Saturday, December 26, 2015

Leaving on a Jet Plane

Here are the states I've been to in the last three months:


Don't get me wrong; this is a brag. I fucking love it. I'm puritanically ashamed of the fun I'm having on this new gig. Call it over-correction of a very old habit.

What I want to report is that, while I still have nothing to report, I'm still working on the book. Progress has been slow and sporadic, but it's there. Turns out I really enjoy writing on planes, particularly when some airline sadist doesn't consign my diminished but still substantial frame to a middle seat. I think hotels will work out okay too, but I'm climbing a bit of a learning curve so I haven't quite had the energy to test them out with any real feeling. Another couple of months and I should know the answer to that one.

On a tangentially related matter: sales of Picks have been trickling in little by little on Kindle. No new reviews but something is happening. So thanks to those of you taking the (very shallow) plunge for the first time. I hope to follow up with more in the not-too-distant future. Maybe get more than an ankle wet.

To those who've been around since I started this: thanks! Also sorry! We're almost through another year. I'll be back with more after the holidays.

Monday, September 21, 2015

Zen and the Art of Making No Progress

So, a lot's happened since we last talked. For the TL;DR crowd: I haven't written another word on NWB. I know that sucks but I should be getting back to it soon.

I lifted this from his obit on because it's awesome.
For the rest, know that I love you for paying attention even this far. I've been in the mode of saying things like that to people I know / are close to me / are meaningful to me for the last couple of weeks. The largest reason for that is my family just lost a stalwart, good-humored and indefatigable stump of a lovable man in my grandfather.

A week and a half or so ago I started a long post eulogizing him here, as I'd known better than to try at his actual services. I might still finish that post one day soon, but I realized that night, as I had at graveside and at the wake afterward, that I wouldn't be be able to do it without making it about me. It's just how I am and it wouldn't serve anybody but me.

So for now, I'll just say this: his name was Leo Doria and he lived from January 9, 1922 - August 25, 2015. I loved him a hell of a lot and so did an absolutely astounding number of friends and family. He was restless and industrious, he was musical, he was funny and he loved nothing more than taking care of his own and getting us all together.

Which tells you nothing and everything about him, really. You've never met anybody like him.

So I reeled from that (and even more from his slow-then-quick decline) the way I reel from things, which is to say I developed an appetite and ground my concentration down to a nub. That made it tricky for my deteriorating financial situation, particularly for the last few months -- they've been lean, those months, and I've been looking in earnest for a steady gig. I don't think I've been putting my best foot forward. Or at least that's the sense I've had as I got shot down on the heels of several interviews I walked out of with nothing but the highest expectations.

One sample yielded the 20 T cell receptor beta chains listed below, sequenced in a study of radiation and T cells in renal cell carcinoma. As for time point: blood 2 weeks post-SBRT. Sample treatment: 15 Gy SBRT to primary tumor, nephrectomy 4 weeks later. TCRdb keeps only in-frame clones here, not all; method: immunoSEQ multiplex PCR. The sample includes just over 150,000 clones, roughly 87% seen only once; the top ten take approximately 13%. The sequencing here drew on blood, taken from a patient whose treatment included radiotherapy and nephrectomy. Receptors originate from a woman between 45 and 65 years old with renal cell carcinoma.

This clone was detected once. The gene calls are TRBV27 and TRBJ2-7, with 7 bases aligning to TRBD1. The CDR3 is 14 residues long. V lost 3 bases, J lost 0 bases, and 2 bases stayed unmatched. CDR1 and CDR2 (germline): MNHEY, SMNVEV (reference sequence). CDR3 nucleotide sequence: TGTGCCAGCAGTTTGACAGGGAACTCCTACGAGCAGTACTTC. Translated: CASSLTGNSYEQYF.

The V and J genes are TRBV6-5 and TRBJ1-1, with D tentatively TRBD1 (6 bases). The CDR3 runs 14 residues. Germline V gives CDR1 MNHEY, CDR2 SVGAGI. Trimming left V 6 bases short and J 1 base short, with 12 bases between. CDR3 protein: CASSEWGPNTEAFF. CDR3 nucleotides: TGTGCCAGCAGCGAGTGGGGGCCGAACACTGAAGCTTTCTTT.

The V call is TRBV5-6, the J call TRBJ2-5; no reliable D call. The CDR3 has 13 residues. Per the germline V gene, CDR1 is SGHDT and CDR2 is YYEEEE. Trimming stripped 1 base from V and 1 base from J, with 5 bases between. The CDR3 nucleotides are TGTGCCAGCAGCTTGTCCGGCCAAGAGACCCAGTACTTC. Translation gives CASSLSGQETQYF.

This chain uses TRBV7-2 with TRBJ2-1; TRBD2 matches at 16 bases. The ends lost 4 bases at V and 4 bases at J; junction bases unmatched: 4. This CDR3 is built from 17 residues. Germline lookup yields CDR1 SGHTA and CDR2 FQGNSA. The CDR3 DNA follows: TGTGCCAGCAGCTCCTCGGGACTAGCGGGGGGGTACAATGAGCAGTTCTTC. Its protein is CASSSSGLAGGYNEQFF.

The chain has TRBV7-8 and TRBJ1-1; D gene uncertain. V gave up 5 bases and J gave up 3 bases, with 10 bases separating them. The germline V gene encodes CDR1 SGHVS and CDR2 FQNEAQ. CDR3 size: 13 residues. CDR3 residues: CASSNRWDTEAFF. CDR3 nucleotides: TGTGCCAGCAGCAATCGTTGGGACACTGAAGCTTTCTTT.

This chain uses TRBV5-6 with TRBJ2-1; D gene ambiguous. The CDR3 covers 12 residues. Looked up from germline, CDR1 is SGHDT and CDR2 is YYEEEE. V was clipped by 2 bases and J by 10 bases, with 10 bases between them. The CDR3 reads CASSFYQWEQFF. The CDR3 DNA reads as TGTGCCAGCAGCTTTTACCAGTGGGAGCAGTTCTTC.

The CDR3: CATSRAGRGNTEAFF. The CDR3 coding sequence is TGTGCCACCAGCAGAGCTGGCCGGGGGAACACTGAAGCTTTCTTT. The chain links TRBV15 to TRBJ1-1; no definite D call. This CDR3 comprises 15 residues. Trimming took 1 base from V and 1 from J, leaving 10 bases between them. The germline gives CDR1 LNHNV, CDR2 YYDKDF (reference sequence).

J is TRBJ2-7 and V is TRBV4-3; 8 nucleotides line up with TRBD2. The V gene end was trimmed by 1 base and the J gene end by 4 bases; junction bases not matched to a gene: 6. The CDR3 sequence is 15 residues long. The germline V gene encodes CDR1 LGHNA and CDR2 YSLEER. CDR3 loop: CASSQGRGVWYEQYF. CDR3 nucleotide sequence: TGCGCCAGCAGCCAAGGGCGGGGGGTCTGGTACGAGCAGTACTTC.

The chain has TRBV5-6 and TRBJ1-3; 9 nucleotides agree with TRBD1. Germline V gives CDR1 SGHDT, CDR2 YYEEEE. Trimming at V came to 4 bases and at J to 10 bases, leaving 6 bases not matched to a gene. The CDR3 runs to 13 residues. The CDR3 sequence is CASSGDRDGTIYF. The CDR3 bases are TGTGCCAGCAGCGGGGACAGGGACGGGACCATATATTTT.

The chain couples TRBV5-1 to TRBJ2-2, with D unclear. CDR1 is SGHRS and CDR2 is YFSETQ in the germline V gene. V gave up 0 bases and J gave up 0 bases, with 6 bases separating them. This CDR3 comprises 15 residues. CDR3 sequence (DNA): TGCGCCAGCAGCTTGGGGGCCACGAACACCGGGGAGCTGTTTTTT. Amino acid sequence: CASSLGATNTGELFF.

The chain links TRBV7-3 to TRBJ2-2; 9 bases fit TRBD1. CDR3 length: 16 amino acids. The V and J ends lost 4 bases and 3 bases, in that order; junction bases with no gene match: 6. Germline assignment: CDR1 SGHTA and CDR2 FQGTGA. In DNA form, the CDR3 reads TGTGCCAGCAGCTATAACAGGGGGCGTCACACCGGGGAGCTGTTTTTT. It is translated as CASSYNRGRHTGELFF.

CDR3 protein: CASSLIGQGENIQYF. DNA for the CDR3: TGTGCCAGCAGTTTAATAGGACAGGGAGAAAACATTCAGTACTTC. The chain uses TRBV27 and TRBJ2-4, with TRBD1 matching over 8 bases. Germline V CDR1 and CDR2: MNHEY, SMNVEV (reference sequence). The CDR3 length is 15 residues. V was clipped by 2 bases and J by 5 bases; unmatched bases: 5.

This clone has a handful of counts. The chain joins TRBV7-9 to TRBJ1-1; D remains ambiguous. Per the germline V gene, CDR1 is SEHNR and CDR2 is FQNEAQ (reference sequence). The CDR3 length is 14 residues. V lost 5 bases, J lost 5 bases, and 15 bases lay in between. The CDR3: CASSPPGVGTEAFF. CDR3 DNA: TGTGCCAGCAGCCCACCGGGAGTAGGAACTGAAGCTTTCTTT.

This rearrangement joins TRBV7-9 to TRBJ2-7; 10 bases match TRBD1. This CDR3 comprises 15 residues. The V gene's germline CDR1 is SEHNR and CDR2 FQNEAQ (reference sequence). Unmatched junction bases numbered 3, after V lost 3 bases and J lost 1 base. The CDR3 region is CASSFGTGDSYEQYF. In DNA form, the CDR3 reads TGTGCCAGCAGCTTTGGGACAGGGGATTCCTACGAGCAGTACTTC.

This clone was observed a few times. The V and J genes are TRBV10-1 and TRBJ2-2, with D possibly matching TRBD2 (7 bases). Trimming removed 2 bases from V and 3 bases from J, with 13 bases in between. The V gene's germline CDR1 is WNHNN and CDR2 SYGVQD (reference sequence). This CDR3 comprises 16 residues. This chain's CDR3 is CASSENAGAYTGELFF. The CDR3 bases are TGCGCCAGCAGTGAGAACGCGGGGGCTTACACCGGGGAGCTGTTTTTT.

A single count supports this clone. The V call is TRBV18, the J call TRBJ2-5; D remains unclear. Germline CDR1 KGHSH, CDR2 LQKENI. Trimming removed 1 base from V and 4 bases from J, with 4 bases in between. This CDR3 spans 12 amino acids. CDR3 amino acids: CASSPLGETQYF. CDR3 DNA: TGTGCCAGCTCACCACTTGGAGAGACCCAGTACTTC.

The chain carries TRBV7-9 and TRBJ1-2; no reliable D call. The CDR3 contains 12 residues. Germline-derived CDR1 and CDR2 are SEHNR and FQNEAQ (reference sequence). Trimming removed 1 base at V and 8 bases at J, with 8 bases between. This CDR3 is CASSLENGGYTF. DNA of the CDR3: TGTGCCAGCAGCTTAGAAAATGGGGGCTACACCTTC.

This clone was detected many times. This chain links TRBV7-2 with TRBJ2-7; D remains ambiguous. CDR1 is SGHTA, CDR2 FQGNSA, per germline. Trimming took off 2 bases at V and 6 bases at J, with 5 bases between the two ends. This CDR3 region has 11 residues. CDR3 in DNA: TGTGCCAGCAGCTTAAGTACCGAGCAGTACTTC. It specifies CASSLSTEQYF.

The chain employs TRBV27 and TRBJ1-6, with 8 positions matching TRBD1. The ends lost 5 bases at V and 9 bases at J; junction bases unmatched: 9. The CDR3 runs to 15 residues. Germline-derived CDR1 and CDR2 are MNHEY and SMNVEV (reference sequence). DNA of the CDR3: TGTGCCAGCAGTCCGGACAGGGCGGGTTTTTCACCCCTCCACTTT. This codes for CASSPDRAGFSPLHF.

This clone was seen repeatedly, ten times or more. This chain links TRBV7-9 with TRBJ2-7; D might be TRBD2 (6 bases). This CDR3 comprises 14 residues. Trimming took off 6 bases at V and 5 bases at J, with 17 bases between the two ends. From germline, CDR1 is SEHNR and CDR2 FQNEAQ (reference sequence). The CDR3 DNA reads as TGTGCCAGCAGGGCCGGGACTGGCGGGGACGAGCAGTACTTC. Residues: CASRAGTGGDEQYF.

The good news is that I finally broke through and found that steady gig. I won't get too into it here, but the upshot comes to lots of training, travel and cool new toys. Add to that the time recovered from an exhaustive and exhausting job search and tumultuous nature of freelance work, and I should be able to get back into NWB with more consistency. Maybe even (gasp!) finish it. I know.

It only occurred to me in the last couple of days what a shitty stretch that was, and that it looks like I'm mostly through it, sort of all at once. I'll be getting back on something of a schedule, bidding friends and family goodbye-for-now, and settling back into a real work attitude, doing more of what I do well and much less what I do not.

Speaking of which: I have to be up in a few hours to catch a plane. As is so often the case with this blog, I have no clear idea what I've said. I only know I'm raving about being back again for the umpteenth time, but this one feels like it might have some staying power. I finally know how I'm going to get there and that is a whole other way to be.

Thursday, July 30, 2015


Credit: Josh Hara / @yoyoha
As I may have written about here before, every once in a while I'll forget myself and ruin a day with caffeine. I did my level best to do that today, but I was foiled. It was still a good day. The only downside was a night off from writing -- and not for a lack of sitting in front of the laptop and twitching.

So I'll leave you with a quick update: Nothing Will Burn sits right around 122,500 words, as it did last night when, in a sleep-deprived stupor, I wrote myself into a bit of a corner. I approach that unhappy state now. If I need any evidence of this, the idiotic pseudo paraphrase  "sleep to write another day" refuses to be left out of this post.